T.E.S.P.A. is the lawyers’ acronym for the Termination of Employment and Severance Pay Act. It was passed in 1997 and is one of the most important pieces of legislation in the history of Guyana. Its objective is “to provide for the conditions governing termination of employment and grant of redundancy or severance pay to employees and for matters connected therewith.”
Issues affecting workers confront lawyers, employers and trade unions on a regular basis, not to mention workers themselves. Individual workers who do not belong to trade unions are sometimes at the mercy of some employers who are unscrupulous. They would dismiss workers at will and refuse to pay severance pay. Because these workers have no collective strength they are unable to enforce their rights. They either cannot afford to retain the services of lawyers or the sum is not large enough for a lawyer to pursue. The Ministry of Labour is not always accessible or is not always able to overcome the objections of some employers.
Apart from better wages and working conditions, severance pay is always a disputatious matter for an organized body of workers. Currently, workers who were formerly employed by the Guyana Sugar Corporation at Diamond Estate, who have now been transferred to L.B.I Estate as a result of the closure of Diamond Estate, are demanding severance pay instead of continuing to work at L.B.I. They want to be paid off and go their way.
T.E.S.P.A. has regulated the relations between employers and employees in a manner that has never been done before. It provides the reasons for which employment may be terminated. These are: by mutual consent; for redundancy; for good and sufficient cause; and by notice. An employer cannot dismiss an employee on account of the employee’s race, sex, religion, colour, ethnic origin, national extraction, social origin, political opinion, family responsibility or marital status; age; pregnancy; industrial action. T.E.S.P.A. also defines ‘unfair dismissal’ as well as ‘serious misconduct.’ The latter is defined as conduct which is related to the employment contract and has a ‘detrimental effect on the employer’s business.’ Where dismissal takes place on the ground of serious misconduct severance is not payable.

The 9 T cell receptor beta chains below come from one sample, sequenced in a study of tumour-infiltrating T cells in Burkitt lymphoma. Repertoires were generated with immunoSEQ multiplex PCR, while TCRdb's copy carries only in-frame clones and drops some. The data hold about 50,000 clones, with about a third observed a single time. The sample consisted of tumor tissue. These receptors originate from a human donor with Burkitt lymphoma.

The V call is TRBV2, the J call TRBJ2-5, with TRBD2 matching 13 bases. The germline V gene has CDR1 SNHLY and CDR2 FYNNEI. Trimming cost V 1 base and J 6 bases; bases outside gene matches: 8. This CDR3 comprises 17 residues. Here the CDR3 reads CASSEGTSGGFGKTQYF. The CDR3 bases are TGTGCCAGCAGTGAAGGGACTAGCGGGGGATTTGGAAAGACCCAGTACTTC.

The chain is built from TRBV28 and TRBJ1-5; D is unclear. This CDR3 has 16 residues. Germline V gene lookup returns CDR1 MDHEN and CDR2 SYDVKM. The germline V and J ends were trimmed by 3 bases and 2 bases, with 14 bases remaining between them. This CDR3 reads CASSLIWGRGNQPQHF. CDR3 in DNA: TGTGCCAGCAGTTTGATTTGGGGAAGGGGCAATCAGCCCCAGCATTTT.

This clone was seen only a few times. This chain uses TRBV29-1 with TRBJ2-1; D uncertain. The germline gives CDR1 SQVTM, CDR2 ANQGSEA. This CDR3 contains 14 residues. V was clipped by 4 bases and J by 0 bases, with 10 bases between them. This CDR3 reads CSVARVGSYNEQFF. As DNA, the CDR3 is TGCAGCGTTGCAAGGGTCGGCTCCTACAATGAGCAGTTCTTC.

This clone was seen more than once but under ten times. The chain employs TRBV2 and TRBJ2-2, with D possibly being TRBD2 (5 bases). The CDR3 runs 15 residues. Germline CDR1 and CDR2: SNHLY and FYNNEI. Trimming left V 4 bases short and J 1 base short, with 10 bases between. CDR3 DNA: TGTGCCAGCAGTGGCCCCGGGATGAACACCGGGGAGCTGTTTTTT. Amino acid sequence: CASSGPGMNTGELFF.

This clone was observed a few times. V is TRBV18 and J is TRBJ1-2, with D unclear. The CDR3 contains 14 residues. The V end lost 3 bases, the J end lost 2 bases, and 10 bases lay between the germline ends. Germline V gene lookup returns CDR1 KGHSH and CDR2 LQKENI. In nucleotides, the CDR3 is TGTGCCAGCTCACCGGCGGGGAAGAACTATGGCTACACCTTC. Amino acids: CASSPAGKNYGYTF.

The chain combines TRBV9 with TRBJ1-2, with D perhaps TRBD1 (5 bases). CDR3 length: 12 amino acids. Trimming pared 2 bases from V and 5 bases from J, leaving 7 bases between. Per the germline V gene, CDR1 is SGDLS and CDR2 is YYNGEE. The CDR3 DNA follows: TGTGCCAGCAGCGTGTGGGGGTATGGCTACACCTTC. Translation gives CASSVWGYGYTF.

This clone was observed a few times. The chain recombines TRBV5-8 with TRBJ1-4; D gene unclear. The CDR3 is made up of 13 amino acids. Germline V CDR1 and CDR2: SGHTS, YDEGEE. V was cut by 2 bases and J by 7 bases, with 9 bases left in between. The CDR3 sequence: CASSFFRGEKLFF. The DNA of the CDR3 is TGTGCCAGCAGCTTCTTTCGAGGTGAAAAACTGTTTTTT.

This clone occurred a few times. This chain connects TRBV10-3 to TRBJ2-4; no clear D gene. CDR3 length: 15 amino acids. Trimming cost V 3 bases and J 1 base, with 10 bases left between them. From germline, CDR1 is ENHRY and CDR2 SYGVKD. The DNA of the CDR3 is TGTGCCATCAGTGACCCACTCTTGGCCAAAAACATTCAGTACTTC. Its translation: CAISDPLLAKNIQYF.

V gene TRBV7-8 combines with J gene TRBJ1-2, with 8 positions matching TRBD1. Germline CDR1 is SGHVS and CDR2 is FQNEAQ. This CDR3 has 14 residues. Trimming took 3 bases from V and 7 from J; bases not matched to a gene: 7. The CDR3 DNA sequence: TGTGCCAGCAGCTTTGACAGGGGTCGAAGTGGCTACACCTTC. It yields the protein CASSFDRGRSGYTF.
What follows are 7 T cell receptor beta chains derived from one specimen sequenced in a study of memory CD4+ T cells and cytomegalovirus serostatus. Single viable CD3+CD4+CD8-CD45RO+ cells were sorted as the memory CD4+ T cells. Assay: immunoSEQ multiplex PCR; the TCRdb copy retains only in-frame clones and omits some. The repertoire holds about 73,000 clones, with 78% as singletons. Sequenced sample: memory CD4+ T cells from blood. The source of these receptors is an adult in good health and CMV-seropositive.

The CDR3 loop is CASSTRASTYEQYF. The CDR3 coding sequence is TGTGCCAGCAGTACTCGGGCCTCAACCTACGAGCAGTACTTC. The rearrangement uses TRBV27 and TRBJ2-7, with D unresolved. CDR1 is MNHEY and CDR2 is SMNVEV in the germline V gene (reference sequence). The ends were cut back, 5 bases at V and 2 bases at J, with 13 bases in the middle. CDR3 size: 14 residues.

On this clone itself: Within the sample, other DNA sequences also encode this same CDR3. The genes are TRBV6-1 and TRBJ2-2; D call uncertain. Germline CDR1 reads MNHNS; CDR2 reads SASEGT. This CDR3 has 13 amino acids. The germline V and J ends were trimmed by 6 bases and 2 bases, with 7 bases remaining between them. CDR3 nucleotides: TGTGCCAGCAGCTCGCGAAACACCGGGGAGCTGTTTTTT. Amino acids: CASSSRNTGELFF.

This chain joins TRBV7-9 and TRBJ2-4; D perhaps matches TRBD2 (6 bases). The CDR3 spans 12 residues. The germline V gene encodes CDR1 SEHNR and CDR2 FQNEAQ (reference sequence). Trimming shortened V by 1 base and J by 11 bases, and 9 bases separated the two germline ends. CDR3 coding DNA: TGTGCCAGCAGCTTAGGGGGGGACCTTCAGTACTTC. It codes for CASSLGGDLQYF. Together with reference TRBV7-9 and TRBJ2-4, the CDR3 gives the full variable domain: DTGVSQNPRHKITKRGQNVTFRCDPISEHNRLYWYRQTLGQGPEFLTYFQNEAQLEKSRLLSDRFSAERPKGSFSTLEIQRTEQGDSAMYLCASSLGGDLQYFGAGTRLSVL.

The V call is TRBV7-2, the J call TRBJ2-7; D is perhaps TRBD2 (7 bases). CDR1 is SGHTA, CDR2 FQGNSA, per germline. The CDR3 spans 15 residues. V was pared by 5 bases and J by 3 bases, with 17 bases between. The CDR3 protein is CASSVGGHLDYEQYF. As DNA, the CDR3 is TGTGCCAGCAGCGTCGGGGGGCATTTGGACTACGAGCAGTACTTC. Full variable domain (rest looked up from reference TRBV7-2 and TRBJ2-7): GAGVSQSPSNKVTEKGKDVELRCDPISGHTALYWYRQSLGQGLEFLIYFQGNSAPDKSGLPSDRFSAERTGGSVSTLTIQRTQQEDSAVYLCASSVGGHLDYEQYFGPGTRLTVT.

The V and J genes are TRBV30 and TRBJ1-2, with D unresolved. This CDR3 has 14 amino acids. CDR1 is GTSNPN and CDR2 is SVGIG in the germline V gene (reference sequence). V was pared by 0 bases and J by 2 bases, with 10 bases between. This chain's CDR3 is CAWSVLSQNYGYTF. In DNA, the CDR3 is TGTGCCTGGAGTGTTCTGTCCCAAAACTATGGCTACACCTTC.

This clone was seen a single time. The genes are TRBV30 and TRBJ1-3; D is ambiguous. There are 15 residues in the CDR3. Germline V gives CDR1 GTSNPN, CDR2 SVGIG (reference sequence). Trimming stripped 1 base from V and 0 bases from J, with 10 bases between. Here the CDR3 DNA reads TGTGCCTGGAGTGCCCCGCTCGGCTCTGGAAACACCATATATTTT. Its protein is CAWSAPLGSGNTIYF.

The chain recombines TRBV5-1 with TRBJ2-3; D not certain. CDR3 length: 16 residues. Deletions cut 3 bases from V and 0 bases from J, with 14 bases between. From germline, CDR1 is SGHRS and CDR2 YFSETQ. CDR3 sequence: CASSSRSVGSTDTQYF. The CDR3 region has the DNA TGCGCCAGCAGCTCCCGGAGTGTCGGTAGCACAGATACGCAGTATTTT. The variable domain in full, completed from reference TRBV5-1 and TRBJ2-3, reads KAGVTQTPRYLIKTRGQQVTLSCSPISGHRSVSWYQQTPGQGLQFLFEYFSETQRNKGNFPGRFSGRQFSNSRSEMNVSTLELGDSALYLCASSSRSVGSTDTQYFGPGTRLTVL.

T.E.S.P.A. provides that an employer may terminate the employment of an employee on the ground of redundancy where the termination is part of the reduction of the work force as a result of modernization, automation, mechanization, discontinuance of part of the business, or sale of part of it, or reorganization of part of it. The grounds also include the impossibility to carry on business at the same level, a mechanical breakdown, an act of God, or reduced operations due to economic conditions.
On termination of employment an employee who has completed one or more years of continuous employment with an employer is entitled to severance. The employee is entitled to one week’s wages for each completed year for the first five years, two weeks for each year between the fifth and tenth year and three weeks per year in excess of ten years up to fifty-two weeks.
Severance is not payable, however, for several reasons including where the employee unreasonably refuses to accept an offer of re-employment by the employer at the same place of work or within a radius of ten miles therefrom under no less favourable conditions than those such employee enjoyed immediately prior to the termination.
As far as I understand it, the offer by Guysuco to the workers formerly employed at Diamond of jobs at L.B.I satisfies the above conditions. Guysuco argues that it has satisfied the requirements of T.E.S.P.A. and it is cash strapped as well and cannot afford to pay the amount it would be required to as severance.
Among the persons who have been imposing themselves on the Diamond workers and offering support for their demand for severance pay are lawyers. They seem oblivious of the provisions of T.E.S.P.A. based on which the workers do not have a legal claim. Their agitation raises false hopes and creates industrial dissention. It engenders disaffection between workers and employer and workers and union. Theirs is another form of exploitation, this time for political gain.
Guysuco has stated clearly, and proved, that it needs the Diamond workers at L.B.I. which has been working under capacity for some time. It would be foolhardy, and in any case it’s not true, that Guysuco wants to keep the workers merely because it does not want to pay severance. It is no secret that Guysuco is in the process of recovery from a disastrous drop in production and is suffering from a depressed cash flow situation. It makes no sense therefore for Gysuco to be keeping workers on its payroll merely because it does not want to pay them severance.
I am in sympathy with the Diamond workers and their trade union, the GAWU, which has stood by them and defended their cause as the Union does militantly in every case. But the workers cannot be effectively represented if they are misled by lawyers and others with political designs into believing that the law or even the argument is on their side. The truth must be told at all times. Armed with the truth, as they should always be, workers are then able to understand the circumstances of their case and work out their own solutions.